OPINION

[Editorial] Half success

By Korea Herald

Moon fails to earn Europe’s agreement on easing sanctions on NK

  • Published : Oct 22, 2018 - 17:14
  • Updated : Oct 22, 2018 - 17:14
President Moon Jae-in returned home Sunday after a nine-day trip to Europe, where he had two major diplomatic objectives -- arranging a visit to North Korea by Pope Francis and persuading European leaders to ease sanctions on North. He scored a half-success.

Moon’s visit to five European capitals had been arranged in time for the biennial Asia-Europe Meeting that brought together 21 Asian and 30 European leaders to Brussels.

He also visited Copenhagen to attend the inaugural meeting of the Partnering for Green Growth and the Global Goals 2030, a global network of government, business and civil society organizations to advance solutions to deliver on the United Nations’ Sustainable Development Goals and the Paris Climate Agreement.

On the sidelines of the two multilateral meetings, Moon held bilateral talks with British Prime Minister Theresa May, German Chancellor Angela Merkel, Thai Prime Minister Prayut Chan-o-cha and European Commission President Jean-Claude Juncker. He also visited the Vatican and France.

Moon’s visit to the Holy See appeared successful as the president, himself a Roman Catholic, was warmly received by the pontiff and other leaders of the church. More importantly, Moon, who had already brokered a historic meeting between US President Donald Trump and North Korean leader Kim Jong-un, laid the ground for a papal visit to the North.

Moon’s aides said that the pope indicated his willingness to visit the North if it sends him an official invitation. Moon had said that during his visit to Pyongyang last month, Kim told him that the North would welcome the pope wholeheartedly.

Moon’s aides who were present in the closed-door meeting said the pope said that he was “available” for a visit to North and that he would give an answer if an invitation arrives. This certainly is a positive reaction, which raises the possibility of Pope Francis becoming the first head of the Catholic Church to visit North Korea.

The pope has already expressed his wish to visit Japan early next year, which makes a visit to North Korea more plausible. A papal visit to the socialist country should be welcome as it would facilitate the ongoing Korean peace process and offer an opportunity to press the North to allow freedom of religion and improve its human rights conditions.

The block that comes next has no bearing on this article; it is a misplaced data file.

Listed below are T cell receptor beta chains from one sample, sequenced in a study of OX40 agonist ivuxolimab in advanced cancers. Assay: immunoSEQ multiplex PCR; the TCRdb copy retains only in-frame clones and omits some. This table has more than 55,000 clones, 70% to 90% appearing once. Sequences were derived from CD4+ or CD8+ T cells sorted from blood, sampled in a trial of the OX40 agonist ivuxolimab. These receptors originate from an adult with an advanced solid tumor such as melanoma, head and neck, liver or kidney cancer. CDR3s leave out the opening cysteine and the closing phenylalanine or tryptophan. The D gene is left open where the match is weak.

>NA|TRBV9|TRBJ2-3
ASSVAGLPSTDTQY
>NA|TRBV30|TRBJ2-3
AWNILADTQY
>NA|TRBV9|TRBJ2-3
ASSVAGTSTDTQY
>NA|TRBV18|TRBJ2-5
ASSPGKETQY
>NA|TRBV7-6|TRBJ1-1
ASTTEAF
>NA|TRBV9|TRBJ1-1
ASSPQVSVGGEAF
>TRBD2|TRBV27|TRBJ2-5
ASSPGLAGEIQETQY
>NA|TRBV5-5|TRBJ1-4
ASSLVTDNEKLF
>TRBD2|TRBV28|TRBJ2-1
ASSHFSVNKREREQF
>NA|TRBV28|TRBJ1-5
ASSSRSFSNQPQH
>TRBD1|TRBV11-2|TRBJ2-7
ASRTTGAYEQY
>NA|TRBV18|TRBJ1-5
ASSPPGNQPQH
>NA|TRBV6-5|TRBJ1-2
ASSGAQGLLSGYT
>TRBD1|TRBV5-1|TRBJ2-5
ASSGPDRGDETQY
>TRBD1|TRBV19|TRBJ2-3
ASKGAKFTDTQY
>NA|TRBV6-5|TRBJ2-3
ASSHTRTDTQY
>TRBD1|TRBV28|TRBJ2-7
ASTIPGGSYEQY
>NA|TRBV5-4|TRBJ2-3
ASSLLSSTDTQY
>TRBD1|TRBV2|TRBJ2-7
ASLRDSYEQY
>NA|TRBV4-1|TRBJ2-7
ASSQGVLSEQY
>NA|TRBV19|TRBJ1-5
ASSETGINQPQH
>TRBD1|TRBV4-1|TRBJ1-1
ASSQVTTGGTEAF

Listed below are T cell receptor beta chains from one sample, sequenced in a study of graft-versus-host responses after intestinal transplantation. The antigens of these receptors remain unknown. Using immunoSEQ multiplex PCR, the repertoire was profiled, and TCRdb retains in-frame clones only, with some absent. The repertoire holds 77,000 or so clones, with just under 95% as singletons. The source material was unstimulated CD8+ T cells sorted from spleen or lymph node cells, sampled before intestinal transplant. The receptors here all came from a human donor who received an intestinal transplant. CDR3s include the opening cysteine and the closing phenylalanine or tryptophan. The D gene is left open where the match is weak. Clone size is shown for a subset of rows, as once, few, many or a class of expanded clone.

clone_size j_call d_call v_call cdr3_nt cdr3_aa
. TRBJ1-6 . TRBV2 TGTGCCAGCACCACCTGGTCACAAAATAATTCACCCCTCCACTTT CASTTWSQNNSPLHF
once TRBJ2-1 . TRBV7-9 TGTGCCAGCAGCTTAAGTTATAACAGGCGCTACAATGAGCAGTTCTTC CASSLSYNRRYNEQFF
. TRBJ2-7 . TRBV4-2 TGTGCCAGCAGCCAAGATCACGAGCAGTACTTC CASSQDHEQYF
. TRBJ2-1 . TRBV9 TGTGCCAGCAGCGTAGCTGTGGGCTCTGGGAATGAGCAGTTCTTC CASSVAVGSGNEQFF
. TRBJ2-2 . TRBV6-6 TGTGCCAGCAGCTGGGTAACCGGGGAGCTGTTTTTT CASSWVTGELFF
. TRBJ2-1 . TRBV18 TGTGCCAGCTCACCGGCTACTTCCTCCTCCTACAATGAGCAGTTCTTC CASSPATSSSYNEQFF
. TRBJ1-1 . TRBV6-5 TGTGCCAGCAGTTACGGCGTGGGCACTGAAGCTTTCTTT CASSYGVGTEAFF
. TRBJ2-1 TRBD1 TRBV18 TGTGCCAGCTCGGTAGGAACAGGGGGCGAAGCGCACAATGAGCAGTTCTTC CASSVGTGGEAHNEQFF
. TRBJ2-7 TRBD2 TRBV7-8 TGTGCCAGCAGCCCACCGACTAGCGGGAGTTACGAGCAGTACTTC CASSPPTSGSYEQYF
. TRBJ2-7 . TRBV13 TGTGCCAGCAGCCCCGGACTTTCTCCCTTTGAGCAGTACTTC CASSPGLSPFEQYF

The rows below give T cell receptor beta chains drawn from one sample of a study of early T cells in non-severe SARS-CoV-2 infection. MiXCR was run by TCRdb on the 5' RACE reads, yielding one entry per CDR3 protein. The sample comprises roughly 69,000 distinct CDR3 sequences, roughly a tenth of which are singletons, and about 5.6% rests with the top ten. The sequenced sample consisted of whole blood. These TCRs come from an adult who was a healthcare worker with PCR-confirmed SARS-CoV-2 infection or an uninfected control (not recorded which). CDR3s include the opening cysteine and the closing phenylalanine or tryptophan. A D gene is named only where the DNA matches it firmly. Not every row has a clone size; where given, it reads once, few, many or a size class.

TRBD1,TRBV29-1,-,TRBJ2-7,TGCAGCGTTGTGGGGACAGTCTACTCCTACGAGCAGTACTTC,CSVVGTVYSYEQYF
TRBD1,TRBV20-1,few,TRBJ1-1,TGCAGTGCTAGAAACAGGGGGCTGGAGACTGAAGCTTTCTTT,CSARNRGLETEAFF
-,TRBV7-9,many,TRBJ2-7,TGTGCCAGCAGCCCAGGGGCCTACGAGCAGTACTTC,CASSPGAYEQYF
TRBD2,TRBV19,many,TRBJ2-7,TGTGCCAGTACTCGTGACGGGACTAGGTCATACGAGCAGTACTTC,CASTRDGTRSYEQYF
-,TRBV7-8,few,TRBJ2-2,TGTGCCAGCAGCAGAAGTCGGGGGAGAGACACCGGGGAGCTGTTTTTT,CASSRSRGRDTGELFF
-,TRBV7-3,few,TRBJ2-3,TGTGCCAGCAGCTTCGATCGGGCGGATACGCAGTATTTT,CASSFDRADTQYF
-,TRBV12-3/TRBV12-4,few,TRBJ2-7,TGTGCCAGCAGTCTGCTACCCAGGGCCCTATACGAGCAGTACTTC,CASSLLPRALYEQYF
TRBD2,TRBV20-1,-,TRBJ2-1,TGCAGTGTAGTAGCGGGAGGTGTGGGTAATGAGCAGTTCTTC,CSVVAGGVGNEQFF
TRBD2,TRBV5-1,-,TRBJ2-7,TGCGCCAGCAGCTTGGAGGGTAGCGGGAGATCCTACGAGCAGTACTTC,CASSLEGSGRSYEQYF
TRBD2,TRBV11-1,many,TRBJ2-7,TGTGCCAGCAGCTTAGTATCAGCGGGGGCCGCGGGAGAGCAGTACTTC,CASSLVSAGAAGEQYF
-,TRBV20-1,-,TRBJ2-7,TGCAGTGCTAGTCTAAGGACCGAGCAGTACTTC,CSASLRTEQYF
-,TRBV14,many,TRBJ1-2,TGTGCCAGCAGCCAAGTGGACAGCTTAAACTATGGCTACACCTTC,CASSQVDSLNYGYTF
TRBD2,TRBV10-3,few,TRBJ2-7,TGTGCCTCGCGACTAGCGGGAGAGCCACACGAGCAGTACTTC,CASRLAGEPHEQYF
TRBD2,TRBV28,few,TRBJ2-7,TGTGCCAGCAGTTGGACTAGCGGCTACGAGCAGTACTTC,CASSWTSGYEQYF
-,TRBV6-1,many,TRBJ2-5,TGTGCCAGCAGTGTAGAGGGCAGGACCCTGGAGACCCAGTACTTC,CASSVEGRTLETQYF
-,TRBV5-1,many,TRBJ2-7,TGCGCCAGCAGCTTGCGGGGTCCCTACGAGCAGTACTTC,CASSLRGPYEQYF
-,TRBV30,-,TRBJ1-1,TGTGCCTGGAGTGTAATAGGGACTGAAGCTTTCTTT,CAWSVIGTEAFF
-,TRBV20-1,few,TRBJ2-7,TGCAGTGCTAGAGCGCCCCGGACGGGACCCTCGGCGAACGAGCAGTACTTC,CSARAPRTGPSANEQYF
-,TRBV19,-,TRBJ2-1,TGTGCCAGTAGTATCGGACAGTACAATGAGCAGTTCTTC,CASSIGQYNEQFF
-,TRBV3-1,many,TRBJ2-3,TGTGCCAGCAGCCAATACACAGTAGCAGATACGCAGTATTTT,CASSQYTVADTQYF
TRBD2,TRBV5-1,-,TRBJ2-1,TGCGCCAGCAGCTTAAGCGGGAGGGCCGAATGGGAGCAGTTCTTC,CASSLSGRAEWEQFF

Indeed, the pope, who had already mentioned and prayed for peace and reconciliation on the Korean Peninsula frequently, supported Moon’s efforts to engage North Korea and resolve the nuclear crisis diplomatically.

“Move forward without stopping. Do not be afraid,” the pope was quoted as telling Moon. It was not clear in what context the pope made the remarks, but Korean officials took them as a papal blessing for Moon’s endeavors to resolve the nuclear problem peacefully and improve relations with the North.

But Moon, whose impatient push to appease the North is even creating some friction with the US, failed to win the same full blessing from European leaders for his call for sanctions relief on the North.

In his meetings with French President Emmanuel Macron and British Prime Minister Theresa May, Moon sought to enlist their support for his call for easing sanctions on the North, which he said was necessary to provide assurances that North Korea has made the right choice to denuclearize and encourage North Korea to speed up the process.

But both Macron and May -- while generally supporting Moon’s peace efforts, made it clear that the international sanctions must be maintained for now. Macron emphasized a complete, verifiable and irreversible denuclearization and May also urged Pyongyang to prove its commitment to complete denuclearization with more concrete action.

The fact that the ASEM leaders adopted a chairman’s statement clarifying a “complete, verifiable and irreversible” denuclearization - a term to which the North reacts sensitively and which Moon replaced with a “full denuclearization” - highlights European leaders’ position.

Moon may encounter the same response when he attends the Asia-Pacific Cooperation forum in Papua New Guinea and the G-20 summit in Argentina next month.